Welcome to Pakachoag Music School and All Saints Church.  The school resides in the south wing of the church, on the 2nd and 3rd floors.  We are appreciative to have access to this architecturally stunning space for special events.  We are also appreciative to be able to present this concert with faculty AND friends – members of the All Saints Choirs and The Worcester Children’s Chorus.

  • Thank you to our program sponsor SEM, Security Engineered Machinery, for making this concert possible.
  • Thank you to all of the School’s donors and grantors whose annual gifts sustain our work from year to year.
  • Thank you to Mary Keefe, Worcester State Representative, for the concert’s Opening Welcome.

Why A Concert for MLK Day

Remarks by Sarah Smongeski, Executive Director

Pakachoag Music School, as a member of the National Guild for Community Arts Education, is built upon a mission that includes a commitment to quality in arts education AND a commitment to access.  For Pakachoag, as a not-for-profit, access  is tied to our financial aid program (we’re typically awarding around $30,000 right now in tuition support); access also means doing our work in ways that ensure we are connecting, embracing and welcoming the larger Greater Worcester community we serve.

Today’s program is part of a larger vision within the National Guild:  ensuring equal access to the arts for persons of all backgrounds.  Equal access is not yet fulfilled in this country – or in this world – – but its a dream we all need to hold on to.

Today, what better way to be thoughtful about how we achieve that vision of equal access to the arts than to acknowledge similar inspiring themes, through music; themes that defined the work of Martin Luther King, Jr.:  Social Justice, Equity, Civil Rights, achieved through love and non-violence.

About the Music

Much of the music you will hear today is written within the context of religious themes.  Martin Luther King, Jr. was of course a Baptist pastor; plus, the distinct genre of spirituals – a uniquely African American folk music — express very personally and deeply the  African American experience during slavery and its very long aftermath.  And so, while we are not a religious organization, we musicians well know that our western musical heritage grew first from within the church.  Musicians and composers – whether informal folk musicians or composers formed through the classical traditions –  so many have always been and continue to be inspired by themes that link to both humanity and spirituality.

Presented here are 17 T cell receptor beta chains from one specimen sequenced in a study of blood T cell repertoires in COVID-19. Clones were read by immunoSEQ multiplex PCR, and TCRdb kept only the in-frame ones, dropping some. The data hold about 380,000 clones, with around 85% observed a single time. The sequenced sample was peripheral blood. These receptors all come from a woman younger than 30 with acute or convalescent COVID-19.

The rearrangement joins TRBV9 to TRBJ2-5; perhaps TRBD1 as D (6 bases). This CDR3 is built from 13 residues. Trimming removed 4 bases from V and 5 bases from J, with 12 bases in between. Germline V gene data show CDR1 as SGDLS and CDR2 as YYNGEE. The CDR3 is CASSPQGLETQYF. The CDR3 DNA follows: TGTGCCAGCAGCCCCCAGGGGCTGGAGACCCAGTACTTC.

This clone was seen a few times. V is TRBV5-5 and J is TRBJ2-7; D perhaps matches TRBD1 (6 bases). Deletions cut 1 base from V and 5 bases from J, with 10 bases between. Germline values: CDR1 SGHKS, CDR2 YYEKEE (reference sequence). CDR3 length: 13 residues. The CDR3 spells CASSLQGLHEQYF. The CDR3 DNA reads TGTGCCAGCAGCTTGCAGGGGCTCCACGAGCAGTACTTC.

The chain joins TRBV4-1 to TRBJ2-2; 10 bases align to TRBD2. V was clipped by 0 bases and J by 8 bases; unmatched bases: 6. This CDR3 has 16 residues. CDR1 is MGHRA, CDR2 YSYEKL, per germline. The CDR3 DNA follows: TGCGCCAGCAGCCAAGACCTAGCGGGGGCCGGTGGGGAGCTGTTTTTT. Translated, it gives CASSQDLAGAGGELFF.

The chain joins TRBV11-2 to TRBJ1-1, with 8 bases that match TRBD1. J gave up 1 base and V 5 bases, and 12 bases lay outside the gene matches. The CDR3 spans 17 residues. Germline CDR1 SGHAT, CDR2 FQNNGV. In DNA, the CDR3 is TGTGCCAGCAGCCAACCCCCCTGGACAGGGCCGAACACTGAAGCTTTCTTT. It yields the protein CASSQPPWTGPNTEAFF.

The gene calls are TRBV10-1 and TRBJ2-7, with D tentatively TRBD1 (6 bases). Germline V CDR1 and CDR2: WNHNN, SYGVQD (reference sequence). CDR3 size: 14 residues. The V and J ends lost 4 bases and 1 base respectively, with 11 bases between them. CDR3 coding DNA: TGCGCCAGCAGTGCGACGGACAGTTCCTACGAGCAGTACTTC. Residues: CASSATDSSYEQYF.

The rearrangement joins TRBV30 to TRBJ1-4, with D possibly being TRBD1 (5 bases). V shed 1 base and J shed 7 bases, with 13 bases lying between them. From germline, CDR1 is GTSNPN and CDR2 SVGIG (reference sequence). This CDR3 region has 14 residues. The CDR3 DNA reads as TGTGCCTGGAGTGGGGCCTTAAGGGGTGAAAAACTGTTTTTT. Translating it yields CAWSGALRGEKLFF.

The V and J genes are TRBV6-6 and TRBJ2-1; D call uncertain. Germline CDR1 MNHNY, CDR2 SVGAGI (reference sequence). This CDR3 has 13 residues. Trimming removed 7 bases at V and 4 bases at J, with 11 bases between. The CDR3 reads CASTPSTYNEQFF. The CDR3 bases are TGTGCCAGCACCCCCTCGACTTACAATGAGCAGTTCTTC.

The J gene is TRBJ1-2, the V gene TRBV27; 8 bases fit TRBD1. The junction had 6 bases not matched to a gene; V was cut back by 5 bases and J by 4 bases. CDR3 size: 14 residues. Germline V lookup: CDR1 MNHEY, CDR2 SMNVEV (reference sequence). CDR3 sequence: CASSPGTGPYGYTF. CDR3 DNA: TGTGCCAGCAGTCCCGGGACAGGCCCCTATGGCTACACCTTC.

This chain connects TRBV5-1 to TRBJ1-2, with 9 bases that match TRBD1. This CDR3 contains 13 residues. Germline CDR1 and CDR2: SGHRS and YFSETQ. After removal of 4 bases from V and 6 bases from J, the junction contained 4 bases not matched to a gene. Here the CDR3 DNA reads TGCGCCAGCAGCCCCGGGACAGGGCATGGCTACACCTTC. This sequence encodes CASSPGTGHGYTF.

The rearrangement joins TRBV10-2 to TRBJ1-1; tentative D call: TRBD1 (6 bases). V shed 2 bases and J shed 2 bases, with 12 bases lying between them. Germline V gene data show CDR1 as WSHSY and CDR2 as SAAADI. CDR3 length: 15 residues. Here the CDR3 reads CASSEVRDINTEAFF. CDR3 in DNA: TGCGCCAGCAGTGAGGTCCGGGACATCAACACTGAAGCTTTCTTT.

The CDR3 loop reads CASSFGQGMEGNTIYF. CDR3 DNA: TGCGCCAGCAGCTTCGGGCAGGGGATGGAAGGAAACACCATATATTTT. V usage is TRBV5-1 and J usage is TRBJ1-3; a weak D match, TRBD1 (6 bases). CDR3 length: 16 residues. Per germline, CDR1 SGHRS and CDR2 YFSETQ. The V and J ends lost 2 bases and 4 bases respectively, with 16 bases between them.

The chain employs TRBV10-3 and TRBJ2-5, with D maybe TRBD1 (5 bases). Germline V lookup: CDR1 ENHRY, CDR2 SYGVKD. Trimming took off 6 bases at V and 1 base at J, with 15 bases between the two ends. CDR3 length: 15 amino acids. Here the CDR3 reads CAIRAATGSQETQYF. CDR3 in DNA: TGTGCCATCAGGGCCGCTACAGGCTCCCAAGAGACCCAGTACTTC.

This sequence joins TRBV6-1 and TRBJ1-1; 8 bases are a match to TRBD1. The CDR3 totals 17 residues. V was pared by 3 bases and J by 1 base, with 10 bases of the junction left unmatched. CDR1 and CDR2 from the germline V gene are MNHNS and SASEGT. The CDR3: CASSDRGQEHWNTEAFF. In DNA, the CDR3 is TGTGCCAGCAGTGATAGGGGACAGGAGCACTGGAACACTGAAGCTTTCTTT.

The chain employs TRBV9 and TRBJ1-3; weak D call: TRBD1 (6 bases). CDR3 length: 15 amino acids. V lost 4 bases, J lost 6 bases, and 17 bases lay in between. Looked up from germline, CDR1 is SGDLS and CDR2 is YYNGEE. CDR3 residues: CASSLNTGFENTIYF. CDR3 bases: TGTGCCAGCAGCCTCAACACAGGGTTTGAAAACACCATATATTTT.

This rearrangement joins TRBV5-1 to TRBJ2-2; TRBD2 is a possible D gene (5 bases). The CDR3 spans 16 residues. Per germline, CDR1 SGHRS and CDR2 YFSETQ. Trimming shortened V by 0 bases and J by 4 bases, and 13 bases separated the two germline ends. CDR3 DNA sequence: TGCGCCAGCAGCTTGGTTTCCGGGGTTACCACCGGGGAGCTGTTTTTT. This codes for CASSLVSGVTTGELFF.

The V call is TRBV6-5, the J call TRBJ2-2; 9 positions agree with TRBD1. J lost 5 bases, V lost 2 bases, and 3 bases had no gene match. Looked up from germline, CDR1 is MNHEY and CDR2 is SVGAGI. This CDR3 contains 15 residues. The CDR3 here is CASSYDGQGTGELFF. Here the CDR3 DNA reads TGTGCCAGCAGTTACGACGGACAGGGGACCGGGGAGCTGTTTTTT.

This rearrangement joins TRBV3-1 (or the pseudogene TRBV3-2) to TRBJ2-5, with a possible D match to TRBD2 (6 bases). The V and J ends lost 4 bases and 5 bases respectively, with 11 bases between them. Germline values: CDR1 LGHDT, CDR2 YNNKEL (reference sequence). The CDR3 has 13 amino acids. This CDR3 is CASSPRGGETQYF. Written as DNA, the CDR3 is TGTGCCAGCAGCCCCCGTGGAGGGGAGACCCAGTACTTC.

Today, we present this concert as an expression of the dreams that we share as a community; dreams that have the potential to touch and change every person, in our community and around the world, regardless of faith background or ‘no faith’ background –   dreams for peace, equality, justice; dreams of harmony.

Music Selections for Dreams of Harmony, January 20, 2020

Precious Lord, Take my Hand            Thomas Dorsey
You’re Tired, Chile Spiritual / arr. Roland Hayes
Deep River Spiritual / arr. Mark Hayes
Chris Carney, Tenor & Kristjon Imperio, Piano

I’m So Glad Trouble Don’t Last Alway R.  – Nathaniel Dett
Adoration for Organ  – Florence B. Price
My Lord, What a Morning  – arr. H.T. Burleigh
Members of the All Saints Choirs, Graeme McCoullough, Director / Organist

 Cantata for voice and piano John Carter:  Composed 1964; 1932-1981

  1. Prelude
  2. Rondo: Peter Go Ring dem Bells
  3. Recitative: Sometimes I Feel Like a Motherless Child
  4. Air: Let Us Break Bread Together
  5. Toccata: Ride on King Jesus

Chris & Kristjon

This Little Light of Mine –  Trad / arr. Ken Berg
Sisi ni Moja (We are One)  – Jacob Narverud
The Worcester Children’s Chorus —Pamela Mindell, Conductor

Make Them Hear You Music by Stephen Flaherty
from the musical Ragtime Lyrics by Lynn Ahrens
Chris & Kristjon

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Many thanks to all who turned out to enjoy the music and celebrate the Dream.